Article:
Maker Foundation to dissolve
Alt coins

‘Completely pointless’ Maker Foundation to dissolve

New proposals seek to turn MakerDAO into a truly decentralized, self-sustaining organization, ending a vicious cycle of ‘urgency, apathy, distraction, and denial’

MakerDAO founder Rune Christensen unveiled proposals yesterday that will effectively cause what he believes has become a “completely pointless” Maker Foundation to dissolve over the next few years.

Speaking at the MakerDAO governance and risk meeting on April 2, Christensen outlined the foundation’s vision for accelerating the process of making the decentralized autonomous organization live up to its name.

Maker Foundation to dissolve
MKR (Photo: Maker Foundation)

It is time, he said, because it is becoming clear that the MakerDAO community can largely handle everything on its own—making the foundation increasingly irrelevant.

“We need a new generation of core governance contributors, of technical contributors, of people being more active and more empowered with the tools available for them to deal with this new world of self-sustaining DAO,” he said.

Christensen stressed that the MakerDAO Foundation has a “finite runway” and will inevitably run out of capital, meaning these preparations need to be made in advance.

“Of course, the foundation is not dissolving any time soon—there’s several years where the foundation will be operating at full steam,” Christensen said. “From there, this process of dissolution will begin. It’s important that the community begins to prepare taking over full responsibility of the system.”

A vicious cycle

The meeting began with a particularly insightful contribution from MakerDAO’s head of community development, Richard Brown.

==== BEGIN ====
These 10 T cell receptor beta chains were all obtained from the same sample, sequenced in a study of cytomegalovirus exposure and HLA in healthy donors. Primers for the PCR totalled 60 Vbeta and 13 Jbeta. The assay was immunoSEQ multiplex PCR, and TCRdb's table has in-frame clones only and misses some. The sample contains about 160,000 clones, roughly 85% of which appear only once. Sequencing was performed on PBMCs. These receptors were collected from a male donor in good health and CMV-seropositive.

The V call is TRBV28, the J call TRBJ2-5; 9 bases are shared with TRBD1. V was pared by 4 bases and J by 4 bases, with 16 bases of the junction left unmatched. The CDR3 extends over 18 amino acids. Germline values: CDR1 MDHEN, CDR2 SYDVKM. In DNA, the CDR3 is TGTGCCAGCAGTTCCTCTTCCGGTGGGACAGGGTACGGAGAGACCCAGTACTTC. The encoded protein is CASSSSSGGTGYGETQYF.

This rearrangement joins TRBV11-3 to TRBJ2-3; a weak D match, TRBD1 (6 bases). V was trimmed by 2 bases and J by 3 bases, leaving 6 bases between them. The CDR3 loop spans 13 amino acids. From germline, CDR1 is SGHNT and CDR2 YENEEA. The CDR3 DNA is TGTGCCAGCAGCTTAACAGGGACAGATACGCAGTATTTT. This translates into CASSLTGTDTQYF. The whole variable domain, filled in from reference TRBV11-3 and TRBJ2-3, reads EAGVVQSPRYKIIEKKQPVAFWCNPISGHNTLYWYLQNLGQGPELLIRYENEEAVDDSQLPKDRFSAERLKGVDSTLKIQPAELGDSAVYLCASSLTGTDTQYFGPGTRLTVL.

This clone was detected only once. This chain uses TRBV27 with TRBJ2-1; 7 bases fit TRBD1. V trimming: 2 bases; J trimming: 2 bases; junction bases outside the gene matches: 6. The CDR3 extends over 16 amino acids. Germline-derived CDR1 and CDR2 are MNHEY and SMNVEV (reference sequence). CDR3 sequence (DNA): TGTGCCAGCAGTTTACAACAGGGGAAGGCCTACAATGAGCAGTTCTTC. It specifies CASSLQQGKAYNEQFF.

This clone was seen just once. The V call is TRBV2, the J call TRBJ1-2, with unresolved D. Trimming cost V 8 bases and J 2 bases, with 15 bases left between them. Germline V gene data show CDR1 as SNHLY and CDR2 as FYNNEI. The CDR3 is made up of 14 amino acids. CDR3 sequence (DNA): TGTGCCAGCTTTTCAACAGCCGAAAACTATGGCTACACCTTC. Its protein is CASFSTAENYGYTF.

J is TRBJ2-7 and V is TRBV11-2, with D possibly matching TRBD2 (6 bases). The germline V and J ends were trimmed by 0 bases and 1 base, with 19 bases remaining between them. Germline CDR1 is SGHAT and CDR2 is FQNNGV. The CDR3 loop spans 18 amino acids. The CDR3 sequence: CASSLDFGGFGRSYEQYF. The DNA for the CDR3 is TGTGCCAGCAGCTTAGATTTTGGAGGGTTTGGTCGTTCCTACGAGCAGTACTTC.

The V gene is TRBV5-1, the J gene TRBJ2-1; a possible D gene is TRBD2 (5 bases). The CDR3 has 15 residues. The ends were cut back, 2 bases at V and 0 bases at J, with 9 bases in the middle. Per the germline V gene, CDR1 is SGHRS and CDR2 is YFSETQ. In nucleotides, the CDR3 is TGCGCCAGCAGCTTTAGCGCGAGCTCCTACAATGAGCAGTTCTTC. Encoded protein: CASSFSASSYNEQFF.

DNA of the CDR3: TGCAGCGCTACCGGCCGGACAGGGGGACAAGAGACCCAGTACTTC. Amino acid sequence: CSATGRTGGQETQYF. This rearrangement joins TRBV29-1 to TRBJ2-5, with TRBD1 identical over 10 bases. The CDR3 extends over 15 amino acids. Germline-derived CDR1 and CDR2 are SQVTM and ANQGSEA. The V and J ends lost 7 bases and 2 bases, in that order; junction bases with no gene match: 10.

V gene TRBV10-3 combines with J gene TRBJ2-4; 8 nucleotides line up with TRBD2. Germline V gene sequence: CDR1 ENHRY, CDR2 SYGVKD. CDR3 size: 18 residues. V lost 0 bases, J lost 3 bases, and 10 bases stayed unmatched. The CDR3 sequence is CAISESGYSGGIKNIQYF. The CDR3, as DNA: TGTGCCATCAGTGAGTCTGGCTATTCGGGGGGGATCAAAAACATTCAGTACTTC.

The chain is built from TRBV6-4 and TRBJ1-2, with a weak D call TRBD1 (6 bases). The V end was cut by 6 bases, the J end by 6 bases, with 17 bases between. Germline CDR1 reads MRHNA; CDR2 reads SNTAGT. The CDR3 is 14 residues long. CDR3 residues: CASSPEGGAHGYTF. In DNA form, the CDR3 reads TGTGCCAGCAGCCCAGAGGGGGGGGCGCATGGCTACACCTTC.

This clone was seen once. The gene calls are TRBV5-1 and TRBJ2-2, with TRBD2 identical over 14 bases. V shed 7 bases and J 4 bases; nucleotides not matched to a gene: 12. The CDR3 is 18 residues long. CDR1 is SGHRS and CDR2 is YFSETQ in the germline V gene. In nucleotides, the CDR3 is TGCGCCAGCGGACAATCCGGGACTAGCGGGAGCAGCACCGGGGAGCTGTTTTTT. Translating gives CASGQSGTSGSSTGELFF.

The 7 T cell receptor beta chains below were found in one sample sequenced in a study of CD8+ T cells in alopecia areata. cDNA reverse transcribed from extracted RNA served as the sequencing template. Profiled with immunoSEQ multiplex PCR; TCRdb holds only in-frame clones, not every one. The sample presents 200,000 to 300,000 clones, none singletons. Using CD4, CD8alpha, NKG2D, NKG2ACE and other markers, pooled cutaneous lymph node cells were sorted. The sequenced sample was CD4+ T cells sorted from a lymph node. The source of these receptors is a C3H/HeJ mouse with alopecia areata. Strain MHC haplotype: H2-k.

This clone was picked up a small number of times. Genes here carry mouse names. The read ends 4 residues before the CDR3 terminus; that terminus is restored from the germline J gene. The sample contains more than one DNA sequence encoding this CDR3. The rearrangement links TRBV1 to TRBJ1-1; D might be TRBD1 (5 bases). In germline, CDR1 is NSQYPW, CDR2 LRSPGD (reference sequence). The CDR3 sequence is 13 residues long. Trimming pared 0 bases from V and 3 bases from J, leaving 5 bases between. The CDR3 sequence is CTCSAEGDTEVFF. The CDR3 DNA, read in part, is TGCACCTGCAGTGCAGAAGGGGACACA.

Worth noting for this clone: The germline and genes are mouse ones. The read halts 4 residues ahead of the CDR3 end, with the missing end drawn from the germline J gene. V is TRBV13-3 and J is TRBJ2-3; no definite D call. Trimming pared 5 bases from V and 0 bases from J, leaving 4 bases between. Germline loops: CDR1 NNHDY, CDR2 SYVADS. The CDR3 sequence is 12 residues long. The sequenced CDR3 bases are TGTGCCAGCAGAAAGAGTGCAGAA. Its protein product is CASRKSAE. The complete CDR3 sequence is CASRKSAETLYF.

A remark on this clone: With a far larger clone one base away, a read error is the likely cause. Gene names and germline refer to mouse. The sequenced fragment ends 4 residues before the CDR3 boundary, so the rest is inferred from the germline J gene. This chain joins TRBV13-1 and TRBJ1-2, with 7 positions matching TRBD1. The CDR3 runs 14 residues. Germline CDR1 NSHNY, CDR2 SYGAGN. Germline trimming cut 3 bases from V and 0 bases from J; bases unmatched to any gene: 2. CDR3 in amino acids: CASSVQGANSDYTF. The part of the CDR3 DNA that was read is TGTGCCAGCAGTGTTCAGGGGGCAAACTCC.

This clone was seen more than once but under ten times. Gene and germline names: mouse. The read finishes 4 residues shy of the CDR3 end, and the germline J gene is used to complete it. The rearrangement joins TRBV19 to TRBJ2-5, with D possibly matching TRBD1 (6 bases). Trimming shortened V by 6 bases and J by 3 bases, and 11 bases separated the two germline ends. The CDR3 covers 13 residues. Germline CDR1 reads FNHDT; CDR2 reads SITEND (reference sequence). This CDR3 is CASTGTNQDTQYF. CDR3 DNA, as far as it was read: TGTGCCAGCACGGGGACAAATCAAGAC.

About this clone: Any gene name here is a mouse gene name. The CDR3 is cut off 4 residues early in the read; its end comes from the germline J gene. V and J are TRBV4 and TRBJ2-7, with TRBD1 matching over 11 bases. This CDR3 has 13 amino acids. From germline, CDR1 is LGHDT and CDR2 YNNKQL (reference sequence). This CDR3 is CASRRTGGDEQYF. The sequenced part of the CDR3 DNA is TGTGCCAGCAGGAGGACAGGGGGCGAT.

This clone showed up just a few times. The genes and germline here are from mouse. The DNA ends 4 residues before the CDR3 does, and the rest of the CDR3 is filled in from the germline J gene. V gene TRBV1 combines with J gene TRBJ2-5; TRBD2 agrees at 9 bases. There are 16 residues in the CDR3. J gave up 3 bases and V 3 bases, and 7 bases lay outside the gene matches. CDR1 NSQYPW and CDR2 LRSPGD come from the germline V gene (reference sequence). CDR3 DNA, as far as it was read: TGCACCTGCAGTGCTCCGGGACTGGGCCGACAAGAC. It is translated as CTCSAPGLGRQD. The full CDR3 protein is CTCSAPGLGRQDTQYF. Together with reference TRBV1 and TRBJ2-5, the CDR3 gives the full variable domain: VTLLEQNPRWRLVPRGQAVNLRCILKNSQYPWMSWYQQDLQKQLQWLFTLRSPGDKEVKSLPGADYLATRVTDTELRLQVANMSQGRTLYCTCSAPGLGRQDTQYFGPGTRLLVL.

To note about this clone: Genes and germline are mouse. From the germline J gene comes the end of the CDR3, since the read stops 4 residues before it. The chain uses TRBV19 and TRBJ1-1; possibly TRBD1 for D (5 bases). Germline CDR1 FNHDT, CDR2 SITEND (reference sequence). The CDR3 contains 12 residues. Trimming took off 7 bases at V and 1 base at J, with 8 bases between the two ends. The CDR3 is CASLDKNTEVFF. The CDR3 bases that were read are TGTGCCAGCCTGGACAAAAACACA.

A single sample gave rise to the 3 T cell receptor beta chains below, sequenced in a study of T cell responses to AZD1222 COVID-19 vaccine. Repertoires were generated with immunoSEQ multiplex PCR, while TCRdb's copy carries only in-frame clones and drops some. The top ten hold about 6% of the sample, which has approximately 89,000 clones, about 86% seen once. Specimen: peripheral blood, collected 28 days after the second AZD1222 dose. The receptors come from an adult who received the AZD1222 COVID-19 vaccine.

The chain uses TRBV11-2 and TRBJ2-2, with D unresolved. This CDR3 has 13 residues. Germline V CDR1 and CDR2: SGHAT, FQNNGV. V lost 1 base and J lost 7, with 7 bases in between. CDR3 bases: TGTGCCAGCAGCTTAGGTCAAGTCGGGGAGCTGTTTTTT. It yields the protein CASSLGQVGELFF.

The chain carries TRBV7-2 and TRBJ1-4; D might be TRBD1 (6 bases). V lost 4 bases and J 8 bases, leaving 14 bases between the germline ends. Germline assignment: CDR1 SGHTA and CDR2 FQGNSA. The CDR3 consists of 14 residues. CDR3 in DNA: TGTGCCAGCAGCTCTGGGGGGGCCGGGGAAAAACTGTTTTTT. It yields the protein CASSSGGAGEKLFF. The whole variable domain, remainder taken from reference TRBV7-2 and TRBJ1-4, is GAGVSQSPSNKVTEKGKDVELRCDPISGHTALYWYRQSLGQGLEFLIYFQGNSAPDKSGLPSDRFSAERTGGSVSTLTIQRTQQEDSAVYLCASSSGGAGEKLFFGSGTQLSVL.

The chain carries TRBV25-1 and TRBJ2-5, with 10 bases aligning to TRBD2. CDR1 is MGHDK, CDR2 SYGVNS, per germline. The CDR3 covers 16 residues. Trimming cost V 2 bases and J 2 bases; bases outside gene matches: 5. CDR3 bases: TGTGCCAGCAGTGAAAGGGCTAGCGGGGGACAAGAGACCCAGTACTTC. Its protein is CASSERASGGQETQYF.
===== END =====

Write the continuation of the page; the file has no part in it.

He warned that the MakerDAO ecosystem and the governance community was going through a cycle of “urgency, apathy, distraction, and denial”—and expressed hope that Christensen’s approach would help break this pattern of behavior.

Here’s an abridged version of what Brown said: “Something happens and then we need to furiously address that issue and it’s all hands on deck. Once the disaster has passed and the urgency is over, as an ecosystem and as a community we breathe a sigh of relief, and seven days later we come back to the table and start with the next thing.

“Frequently, we miss these dangling threads that we have lying around. Something bad just happened, we got through that thing and now we’re not talking about it anymore. That’s kind of weird. An apathy phase can kick in—thank god it’s over, let’s move on.

“Then we start hitting the distraction phase every once in a while. We find a new emergency comes along, or a new shiny object, or a new important initiative happens. We try to get through that and we lose track of these initiatives we had in the past.

“We’ve hit this stage where things are just falling off the radar now. The question is how do we handle this world that we live in that’s far more complex than the one we lived in six or 12 or 18 months ago? How do we move forward in a way that’s rational and maintains momentum?”

Three pillars of self-sustainability

According to Christensen, there are three core principles to achieving successful, long-term governance in which the community “is ready to run all aspects of the protocol, cover all risks, take advantage of all opportunities, manage every single dynamic of the protocol and the project for the long run with no gaps.”